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UMR MEMBERS DEPLOY BIOMEDICAL INNOVATION TO FIGHT COVID-19

UMR members, representing leading research institutions, patient and health advocates and private industry, are engaging on all fronts in the effort to keep people safe and detect, treat and prevent COVID-19.

The information here is a small sampling of the efforts underway by UMR members.

Highlights


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BD Launches Combination Test for COVID-19, Influenza A/B and Respiratory Syncytial Virus

BD (Becton, Dickinson and Company) (NYSE: BDX), a leading global medical technology company, announced that the BD MAX™ Respiratory Viral Panel (RVP), a new molecular diagnostic combination test for SARS-CoV-2, Influenza A + B and Respiratory Syncytial Virus (RSV), has been CE marked to the IVD directive 98/79/EC.
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Stanford scientists decipher the danger of gummy phlegm in severe COVID-19

Stanford University scientists have implicated a logjam of three long, stringy substances behind deadly thick sputum in COVID-19 patients who need a machine to help them breathe. One of these substances may prove especially amenable to treatment with a drug invented long ago for another purpose. It may also play a role in long COVID.
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Genomic differences selected through evolution may offer clues as to why COVID-19 outcomes vary widely

A new study identifies dozens of genomic variants that may drive these hard-to-predict differences in clinical outcomes. According to work led by University of Pennsylvania scientists, genomic variants in four genes that are critical to SARS-CoV-2 infection, including the ACE2 gene, were targets of natural selection and associated with health conditions seen in COVID-19 patients.
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Genomic differences selected through evolution may offer clues as to why COVID-19 outcomes vary widely

A new study identifies dozens of genomic variations that may drive these hard-to-predict differences in clinical outcomes. According to work led by University of Pennsylvania scientists, genomic variants in four genes that are critical to SARS-CoV-2 infection, including the ACE2 gene, were targets of natural selection and associated with health conditions seen in COVID-19 patients.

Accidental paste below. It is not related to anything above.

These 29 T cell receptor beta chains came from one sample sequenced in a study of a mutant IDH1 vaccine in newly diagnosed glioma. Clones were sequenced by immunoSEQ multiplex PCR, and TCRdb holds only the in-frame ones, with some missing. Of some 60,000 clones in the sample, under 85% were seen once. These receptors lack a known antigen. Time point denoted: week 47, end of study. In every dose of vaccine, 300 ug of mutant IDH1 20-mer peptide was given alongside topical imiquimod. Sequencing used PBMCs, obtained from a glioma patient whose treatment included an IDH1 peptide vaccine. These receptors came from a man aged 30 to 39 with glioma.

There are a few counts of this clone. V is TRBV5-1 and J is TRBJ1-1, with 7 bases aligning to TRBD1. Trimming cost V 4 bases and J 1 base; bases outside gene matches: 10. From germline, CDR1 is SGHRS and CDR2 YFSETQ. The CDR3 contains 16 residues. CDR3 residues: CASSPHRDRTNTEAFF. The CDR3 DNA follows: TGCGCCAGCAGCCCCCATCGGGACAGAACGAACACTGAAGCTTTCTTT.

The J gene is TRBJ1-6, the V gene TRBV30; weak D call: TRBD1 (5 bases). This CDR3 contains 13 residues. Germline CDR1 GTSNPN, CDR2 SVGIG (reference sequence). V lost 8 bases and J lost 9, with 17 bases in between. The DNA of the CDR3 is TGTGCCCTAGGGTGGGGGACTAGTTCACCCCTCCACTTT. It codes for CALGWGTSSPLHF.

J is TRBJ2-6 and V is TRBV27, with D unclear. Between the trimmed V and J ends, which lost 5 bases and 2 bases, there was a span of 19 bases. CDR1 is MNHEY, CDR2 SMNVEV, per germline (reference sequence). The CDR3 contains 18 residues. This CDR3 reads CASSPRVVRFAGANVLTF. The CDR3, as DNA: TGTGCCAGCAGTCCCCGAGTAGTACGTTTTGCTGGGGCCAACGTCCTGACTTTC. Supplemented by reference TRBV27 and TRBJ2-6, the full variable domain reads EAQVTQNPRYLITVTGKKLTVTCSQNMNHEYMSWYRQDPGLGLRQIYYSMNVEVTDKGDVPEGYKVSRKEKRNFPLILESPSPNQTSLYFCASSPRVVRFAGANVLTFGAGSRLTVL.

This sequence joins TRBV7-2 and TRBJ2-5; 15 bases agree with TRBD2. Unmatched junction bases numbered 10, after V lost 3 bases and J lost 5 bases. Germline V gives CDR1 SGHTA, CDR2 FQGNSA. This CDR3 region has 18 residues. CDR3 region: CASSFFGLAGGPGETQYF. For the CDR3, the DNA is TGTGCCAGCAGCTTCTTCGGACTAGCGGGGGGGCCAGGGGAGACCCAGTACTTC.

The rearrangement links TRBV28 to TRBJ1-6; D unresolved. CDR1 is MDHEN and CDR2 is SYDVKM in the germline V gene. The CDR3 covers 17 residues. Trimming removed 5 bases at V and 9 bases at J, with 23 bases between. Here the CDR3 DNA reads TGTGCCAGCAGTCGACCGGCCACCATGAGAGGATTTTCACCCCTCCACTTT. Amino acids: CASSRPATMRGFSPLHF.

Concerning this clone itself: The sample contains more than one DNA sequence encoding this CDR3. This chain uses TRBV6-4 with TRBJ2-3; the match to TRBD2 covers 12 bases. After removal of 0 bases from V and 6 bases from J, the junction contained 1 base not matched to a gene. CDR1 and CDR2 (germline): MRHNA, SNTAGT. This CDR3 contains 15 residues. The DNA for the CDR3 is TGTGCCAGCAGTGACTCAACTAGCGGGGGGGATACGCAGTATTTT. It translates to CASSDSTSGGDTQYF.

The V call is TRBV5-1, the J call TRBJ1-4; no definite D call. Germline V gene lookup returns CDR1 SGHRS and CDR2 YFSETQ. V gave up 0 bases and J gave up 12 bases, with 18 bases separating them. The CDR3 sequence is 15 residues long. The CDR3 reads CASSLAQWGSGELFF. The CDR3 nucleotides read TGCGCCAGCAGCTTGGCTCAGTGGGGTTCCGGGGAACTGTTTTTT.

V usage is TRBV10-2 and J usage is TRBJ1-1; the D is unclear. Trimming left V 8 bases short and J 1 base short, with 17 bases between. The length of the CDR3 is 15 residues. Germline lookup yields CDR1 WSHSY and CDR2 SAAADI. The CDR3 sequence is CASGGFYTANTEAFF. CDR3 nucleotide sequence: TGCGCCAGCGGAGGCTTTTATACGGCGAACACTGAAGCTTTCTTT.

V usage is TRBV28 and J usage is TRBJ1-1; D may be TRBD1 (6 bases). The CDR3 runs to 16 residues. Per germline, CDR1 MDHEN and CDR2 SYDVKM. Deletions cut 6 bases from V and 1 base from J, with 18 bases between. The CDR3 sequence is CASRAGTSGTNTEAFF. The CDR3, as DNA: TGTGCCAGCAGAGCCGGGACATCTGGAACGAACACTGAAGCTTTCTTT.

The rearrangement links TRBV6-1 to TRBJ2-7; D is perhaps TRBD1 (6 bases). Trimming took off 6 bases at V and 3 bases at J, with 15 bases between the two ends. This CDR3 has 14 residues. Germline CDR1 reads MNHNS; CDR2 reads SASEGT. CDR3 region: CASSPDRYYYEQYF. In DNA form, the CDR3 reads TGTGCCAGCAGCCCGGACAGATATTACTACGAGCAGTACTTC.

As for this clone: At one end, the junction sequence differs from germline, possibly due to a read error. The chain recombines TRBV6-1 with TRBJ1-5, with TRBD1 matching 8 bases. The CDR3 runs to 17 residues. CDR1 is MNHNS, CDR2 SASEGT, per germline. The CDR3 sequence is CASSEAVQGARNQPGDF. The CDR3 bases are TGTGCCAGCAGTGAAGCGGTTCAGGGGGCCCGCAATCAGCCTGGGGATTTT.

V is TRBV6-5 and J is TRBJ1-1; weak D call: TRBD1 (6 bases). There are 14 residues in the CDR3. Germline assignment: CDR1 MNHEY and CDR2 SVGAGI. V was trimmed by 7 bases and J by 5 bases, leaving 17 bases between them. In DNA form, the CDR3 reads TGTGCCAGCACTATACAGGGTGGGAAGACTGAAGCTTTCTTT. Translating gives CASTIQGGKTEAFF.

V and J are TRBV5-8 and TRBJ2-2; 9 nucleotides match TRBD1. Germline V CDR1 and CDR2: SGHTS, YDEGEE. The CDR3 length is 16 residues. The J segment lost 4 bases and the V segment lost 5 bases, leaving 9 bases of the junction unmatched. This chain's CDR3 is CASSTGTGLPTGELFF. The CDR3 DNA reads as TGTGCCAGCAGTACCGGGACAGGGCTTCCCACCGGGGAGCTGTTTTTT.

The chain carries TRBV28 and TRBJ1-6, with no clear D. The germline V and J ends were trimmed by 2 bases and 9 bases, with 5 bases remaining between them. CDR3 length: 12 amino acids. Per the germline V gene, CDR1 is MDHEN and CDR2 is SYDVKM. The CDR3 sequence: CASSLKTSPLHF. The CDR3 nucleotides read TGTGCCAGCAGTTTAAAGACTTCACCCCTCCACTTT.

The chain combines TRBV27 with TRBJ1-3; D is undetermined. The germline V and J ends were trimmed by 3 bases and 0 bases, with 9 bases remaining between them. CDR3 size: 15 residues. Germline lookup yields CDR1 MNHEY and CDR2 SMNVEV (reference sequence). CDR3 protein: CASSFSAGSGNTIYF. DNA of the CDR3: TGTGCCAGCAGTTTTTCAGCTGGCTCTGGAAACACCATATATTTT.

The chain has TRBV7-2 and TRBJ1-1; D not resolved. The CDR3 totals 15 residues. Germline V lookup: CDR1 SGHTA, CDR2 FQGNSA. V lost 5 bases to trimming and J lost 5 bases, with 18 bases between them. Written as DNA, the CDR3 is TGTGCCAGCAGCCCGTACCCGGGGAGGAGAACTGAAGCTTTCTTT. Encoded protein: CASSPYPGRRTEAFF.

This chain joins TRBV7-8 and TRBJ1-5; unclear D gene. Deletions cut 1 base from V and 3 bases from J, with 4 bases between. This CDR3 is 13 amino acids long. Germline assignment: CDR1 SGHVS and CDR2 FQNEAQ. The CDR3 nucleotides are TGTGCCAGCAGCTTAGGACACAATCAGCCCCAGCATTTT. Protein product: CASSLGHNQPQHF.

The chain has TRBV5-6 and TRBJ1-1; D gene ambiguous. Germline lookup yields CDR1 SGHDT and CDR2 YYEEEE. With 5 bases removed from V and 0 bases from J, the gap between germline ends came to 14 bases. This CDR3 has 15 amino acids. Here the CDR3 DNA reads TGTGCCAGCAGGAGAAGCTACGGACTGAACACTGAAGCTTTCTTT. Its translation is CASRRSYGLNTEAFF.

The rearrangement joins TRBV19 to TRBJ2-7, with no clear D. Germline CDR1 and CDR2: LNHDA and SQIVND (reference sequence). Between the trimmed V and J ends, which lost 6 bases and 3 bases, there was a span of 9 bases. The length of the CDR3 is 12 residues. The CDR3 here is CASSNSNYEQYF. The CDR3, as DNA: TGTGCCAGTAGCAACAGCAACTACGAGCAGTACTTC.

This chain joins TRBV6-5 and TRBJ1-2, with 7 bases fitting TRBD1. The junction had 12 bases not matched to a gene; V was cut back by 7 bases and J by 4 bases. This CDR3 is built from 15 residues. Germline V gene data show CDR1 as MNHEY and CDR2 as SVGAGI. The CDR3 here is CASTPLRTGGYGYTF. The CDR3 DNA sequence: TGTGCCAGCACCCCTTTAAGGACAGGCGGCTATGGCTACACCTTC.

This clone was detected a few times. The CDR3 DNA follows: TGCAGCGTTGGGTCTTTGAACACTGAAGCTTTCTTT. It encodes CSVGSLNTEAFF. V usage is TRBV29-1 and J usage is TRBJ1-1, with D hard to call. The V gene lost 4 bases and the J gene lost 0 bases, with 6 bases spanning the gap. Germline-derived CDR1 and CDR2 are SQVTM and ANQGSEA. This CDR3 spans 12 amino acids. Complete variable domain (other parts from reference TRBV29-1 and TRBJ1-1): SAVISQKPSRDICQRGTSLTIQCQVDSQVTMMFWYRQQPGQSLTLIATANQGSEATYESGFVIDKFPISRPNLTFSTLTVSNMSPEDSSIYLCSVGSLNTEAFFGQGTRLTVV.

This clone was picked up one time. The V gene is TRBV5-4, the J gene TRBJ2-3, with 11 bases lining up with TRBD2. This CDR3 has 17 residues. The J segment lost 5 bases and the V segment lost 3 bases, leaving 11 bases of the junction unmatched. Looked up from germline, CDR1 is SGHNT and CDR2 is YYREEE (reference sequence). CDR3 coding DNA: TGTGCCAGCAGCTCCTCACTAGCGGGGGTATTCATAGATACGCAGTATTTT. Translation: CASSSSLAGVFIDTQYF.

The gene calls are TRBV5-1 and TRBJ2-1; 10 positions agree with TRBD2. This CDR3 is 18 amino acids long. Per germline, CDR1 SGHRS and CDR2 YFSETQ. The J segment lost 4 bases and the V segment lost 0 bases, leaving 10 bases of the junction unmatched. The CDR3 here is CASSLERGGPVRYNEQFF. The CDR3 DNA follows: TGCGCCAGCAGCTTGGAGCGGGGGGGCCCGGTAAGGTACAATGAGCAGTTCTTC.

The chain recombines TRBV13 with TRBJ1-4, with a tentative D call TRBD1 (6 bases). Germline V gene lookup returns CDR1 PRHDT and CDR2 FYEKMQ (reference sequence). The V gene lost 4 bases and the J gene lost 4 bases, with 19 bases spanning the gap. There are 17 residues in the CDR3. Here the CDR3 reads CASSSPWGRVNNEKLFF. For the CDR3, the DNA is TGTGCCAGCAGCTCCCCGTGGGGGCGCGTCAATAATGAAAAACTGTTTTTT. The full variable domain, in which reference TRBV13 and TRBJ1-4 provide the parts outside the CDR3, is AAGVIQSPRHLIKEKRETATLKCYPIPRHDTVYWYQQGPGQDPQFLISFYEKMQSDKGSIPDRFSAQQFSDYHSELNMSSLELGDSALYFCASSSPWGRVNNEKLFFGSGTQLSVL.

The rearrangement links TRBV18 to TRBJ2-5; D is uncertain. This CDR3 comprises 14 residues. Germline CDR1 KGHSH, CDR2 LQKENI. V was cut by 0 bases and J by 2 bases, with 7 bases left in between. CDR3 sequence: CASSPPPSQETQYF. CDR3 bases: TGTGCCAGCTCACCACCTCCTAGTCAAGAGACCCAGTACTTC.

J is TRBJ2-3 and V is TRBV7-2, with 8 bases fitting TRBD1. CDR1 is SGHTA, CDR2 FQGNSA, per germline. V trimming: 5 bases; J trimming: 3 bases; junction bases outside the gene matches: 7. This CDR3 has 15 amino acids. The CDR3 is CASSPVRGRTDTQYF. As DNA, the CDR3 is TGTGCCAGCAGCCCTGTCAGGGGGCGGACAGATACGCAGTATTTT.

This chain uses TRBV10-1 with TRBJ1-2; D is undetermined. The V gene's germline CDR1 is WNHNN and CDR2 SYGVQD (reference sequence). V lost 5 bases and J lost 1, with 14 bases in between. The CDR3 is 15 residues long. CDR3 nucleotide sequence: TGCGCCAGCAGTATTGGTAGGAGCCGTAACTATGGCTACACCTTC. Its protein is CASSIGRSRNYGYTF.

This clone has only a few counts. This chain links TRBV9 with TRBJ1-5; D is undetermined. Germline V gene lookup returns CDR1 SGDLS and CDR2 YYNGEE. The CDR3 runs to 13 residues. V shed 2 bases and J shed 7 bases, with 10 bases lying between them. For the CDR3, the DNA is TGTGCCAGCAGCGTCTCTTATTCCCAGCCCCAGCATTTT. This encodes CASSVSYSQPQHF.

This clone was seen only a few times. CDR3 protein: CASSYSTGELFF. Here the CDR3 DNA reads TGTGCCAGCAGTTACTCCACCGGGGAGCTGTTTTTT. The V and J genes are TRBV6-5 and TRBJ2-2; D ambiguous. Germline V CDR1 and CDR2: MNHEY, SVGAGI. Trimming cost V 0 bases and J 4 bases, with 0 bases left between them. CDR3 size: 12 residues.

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AdvaMed Calls for Renewed Effort to Sustain and Strengthen COVID Test Manufacturing

Today, AdvaMed President and CEO Scott Whitaker issued a statement following the White House’s announcement that the federal government’s COVID-19 response would be reduced in the coming weeks without additional funding from Congress.
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AdvaMed Statement on White House Request for Information on COVID-19 Test Manufacturing

Today, AdvaMed President and CEO Scott Whitaker applauded the White House’s Request for Information on policies to sustain diagnostic test manufacturing for COVID-19. This comes as AdvaMedDx, a division of AdvaMed that represents more than 75 diagnostic companies, and other partners have encouraged the Biden Administration to do more to maintain COVID-19 test manufacturing capacity and implement public-private agreements to shore up supply.
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Biden administration to buy 500M more rapid COVID-19 tests to give free to Americans

While AdvaMed said in a written statement last month that the Biden administration\'s plan to purchase 500 million rapid COVID-19 tests and make them available for free was an \"encouraging\" step, the medtech lobby emphasized that the federal government plays a \"pivotal role of guaranteeing the market,\" and going forward more must be done to ensure a consistent and reliable supply of diagnostics.
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AdvaMed: Administration Plan to Purchase 500 Million Covid Tests an “Encouraging Next Step,” Says More Must Be Done

Today, the Advanced Medical Technology Association (AdvaMed) released the following statement from President and CEO Scott Whitaker regarding the White House’s newest measures to address the COVID-19 pandemic and rising cases related to the Omicron variant: “A consistent, reliable supply of rapid Covid tests is critical to getting our country through to the other side of this pandemic. The Administration’s announcement today that it will purchase 500 million COVID tests is an encouraging next step, and this guaranteed-purchase approach is one of several we have urged this Administration to take.
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Biomarkers Say COVID-19 Brain Damage Is Like Alzheimer’s, But Faster

The link between COVID-19 and the onset of dementia or even Alzheimer’s is not yet known — and researchers will need years more to understand any relationship there in full — but, evidence is growing that the diseases do share the biomarkers of brain damage. And according to a new study, COVID-19 appears to bring higher levels of blood proteins linked to neurodegeneration than Alzheimer’s disease does in the short term.  
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COVID-19 May Damage the Brain in Older Adults